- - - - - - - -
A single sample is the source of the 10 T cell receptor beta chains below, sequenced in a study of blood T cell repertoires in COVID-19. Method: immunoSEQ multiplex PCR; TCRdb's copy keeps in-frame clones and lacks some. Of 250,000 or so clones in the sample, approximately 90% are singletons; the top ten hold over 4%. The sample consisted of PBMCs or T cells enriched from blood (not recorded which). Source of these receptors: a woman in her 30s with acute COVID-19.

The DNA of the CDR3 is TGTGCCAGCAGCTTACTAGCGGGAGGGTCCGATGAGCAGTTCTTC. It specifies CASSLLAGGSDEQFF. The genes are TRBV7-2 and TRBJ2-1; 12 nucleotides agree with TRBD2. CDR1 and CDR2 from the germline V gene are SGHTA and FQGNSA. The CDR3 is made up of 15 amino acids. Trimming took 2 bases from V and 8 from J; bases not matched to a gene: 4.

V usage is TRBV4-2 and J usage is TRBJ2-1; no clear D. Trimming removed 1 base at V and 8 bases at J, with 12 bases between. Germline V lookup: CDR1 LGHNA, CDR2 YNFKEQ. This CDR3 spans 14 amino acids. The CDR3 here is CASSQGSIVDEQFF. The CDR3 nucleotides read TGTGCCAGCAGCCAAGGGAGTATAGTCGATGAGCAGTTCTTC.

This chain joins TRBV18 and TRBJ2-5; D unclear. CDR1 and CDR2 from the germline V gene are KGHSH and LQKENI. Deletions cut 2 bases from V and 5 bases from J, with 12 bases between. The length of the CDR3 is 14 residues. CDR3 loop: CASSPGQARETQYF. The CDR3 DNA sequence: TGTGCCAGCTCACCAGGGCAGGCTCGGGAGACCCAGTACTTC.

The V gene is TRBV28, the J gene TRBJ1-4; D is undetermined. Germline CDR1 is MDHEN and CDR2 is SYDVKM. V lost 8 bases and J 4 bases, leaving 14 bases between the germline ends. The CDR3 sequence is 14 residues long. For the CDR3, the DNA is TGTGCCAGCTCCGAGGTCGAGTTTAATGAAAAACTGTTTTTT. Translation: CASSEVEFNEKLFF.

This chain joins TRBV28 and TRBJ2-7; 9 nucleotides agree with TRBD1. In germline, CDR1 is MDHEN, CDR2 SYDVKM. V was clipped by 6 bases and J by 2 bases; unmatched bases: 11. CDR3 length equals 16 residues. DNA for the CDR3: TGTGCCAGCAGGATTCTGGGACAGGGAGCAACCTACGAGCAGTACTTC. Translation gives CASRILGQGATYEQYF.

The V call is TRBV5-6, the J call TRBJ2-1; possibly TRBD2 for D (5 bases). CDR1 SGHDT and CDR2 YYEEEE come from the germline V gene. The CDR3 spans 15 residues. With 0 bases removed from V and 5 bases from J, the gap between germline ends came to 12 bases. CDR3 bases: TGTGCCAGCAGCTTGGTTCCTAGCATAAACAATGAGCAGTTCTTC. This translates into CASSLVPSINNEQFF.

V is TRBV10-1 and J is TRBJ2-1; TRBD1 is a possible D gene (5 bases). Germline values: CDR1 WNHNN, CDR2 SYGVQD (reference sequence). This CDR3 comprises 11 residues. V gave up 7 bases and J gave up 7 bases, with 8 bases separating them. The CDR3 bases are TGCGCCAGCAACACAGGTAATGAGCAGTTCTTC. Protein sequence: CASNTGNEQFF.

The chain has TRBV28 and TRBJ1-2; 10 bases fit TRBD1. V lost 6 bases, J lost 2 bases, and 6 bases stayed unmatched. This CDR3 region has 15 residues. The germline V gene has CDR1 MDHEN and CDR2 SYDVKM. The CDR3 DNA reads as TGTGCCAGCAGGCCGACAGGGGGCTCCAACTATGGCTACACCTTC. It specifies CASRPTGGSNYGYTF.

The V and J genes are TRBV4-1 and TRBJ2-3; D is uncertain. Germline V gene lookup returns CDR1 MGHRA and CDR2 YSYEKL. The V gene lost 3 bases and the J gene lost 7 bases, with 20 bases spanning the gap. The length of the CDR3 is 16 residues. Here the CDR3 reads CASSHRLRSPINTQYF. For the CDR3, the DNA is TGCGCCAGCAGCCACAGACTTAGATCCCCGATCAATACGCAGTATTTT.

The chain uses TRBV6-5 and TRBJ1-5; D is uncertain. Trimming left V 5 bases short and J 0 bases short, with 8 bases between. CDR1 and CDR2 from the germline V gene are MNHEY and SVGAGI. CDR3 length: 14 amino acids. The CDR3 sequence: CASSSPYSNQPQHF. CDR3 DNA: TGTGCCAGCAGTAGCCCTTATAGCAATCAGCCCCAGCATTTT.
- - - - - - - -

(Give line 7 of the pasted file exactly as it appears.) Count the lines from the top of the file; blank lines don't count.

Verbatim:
The V call is TRBV5-6, the J call TRBJ2-1; possibly TRBD2 for D (5 bases). CDR1 SGHDT and CDR2 YYEEEE come from the germline V gene. The CDR3 spans 15 residues. With 0 bases removed from V and 5 bases from J, the gap between germline ends came to 12 bases. CDR3 bases: TGTGCCAGCAGCTTGGTTCCTAGCATAAACAATGAGCAGTTCTTC. This translates into CASSLVPSINNEQFF.